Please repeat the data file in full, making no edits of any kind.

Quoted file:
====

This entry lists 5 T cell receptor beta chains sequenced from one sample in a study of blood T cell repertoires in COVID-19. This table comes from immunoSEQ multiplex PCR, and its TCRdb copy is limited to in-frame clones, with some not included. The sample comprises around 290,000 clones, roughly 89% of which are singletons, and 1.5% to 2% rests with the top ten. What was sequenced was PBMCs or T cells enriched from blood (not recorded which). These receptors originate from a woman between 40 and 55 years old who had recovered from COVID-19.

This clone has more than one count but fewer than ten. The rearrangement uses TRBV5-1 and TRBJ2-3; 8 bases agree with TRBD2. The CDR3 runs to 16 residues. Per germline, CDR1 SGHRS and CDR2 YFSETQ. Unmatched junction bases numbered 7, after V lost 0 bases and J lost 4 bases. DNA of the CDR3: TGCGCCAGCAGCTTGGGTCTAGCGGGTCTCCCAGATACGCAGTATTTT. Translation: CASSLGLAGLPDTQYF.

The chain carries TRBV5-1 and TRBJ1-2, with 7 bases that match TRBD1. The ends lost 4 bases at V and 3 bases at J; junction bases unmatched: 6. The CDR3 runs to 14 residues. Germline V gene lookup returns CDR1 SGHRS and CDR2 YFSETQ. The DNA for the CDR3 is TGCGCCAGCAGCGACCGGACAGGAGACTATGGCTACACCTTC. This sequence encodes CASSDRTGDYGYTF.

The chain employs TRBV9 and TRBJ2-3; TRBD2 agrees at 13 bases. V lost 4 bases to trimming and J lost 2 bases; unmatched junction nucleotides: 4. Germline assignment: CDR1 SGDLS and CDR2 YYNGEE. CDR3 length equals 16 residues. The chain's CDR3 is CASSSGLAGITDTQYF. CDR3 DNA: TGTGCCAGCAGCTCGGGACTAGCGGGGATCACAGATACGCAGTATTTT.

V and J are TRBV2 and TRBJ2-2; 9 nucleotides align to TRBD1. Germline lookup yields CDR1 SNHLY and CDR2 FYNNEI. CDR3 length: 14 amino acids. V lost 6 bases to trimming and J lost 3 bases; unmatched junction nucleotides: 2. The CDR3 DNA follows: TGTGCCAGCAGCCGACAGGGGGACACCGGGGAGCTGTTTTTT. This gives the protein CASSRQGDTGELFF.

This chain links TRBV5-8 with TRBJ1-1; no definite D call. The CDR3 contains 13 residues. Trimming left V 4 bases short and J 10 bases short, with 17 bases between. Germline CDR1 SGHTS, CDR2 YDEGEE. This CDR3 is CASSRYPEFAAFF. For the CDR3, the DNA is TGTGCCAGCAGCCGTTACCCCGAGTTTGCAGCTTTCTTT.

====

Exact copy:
This entry lists 5 T cell receptor beta chains sequenced from one sample in a study of blood T cell repertoires in COVID-19. This table comes from immunoSEQ multiplex PCR, and its TCRdb copy is limited to in-frame clones, with some not included. The sample comprises around 290,000 clones, roughly 89% of which are singletons, and 1.5% to 2% rests with the top ten. What was sequenced was PBMCs or T cells enriched from blood (not recorded which). These receptors originate from a woman between 40 and 55 years old who had recovered from COVID-19.

This clone has more than one count but fewer than ten. The rearrangement uses TRBV5-1 and TRBJ2-3; 8 bases agree with TRBD2. The CDR3 runs to 16 residues. Per germline, CDR1 SGHRS and CDR2 YFSETQ. Unmatched junction bases numbered 7, after V lost 0 bases and J lost 4 bases. DNA of the CDR3: TGCGCCAGCAGCTTGGGTCTAGCGGGTCTCCCAGATACGCAGTATTTT. Translation: CASSLGLAGLPDTQYF.

The chain carries TRBV5-1 and TRBJ1-2, with 7 bases that match TRBD1. The ends lost 4 bases at V and 3 bases at J; junction bases unmatched: 6. The CDR3 runs to 14 residues. Germline V gene lookup returns CDR1 SGHRS and CDR2 YFSETQ. The DNA for the CDR3 is TGCGCCAGCAGCGACCGGACAGGAGACTATGGCTACACCTTC. This sequence encodes CASSDRTGDYGYTF.

The chain employs TRBV9 and TRBJ2-3; TRBD2 agrees at 13 bases. V lost 4 bases to trimming and J lost 2 bases; unmatched junction nucleotides: 4. Germline assignment: CDR1 SGDLS and CDR2 YYNGEE. CDR3 length equals 16 residues. The chain's CDR3 is CASSSGLAGITDTQYF. CDR3 DNA: TGTGCCAGCAGCTCGGGACTAGCGGGGATCACAGATACGCAGTATTTT.

V and J are TRBV2 and TRBJ2-2; 9 nucleotides align to TRBD1. Germline lookup yields CDR1 SNHLY and CDR2 FYNNEI. CDR3 length: 14 amino acids. V lost 6 bases to trimming and J lost 3 bases; unmatched junction nucleotides: 2. The CDR3 DNA follows: TGTGCCAGCAGCCGACAGGGGGACACCGGGGAGCTGTTTTTT. This gives the protein CASSRQGDTGELFF.

This chain links TRBV5-8 with TRBJ1-1; no definite D call. The CDR3 contains 13 residues. Trimming left V 4 bases short and J 10 bases short, with 17 bases between. Germline CDR1 SGHTS, CDR2 YDEGEE. This CDR3 is CASSRYPEFAAFF. For the CDR3, the DNA is TGTGCCAGCAGCCGTTACCCCGAGTTTGCAGCTTTCTTT.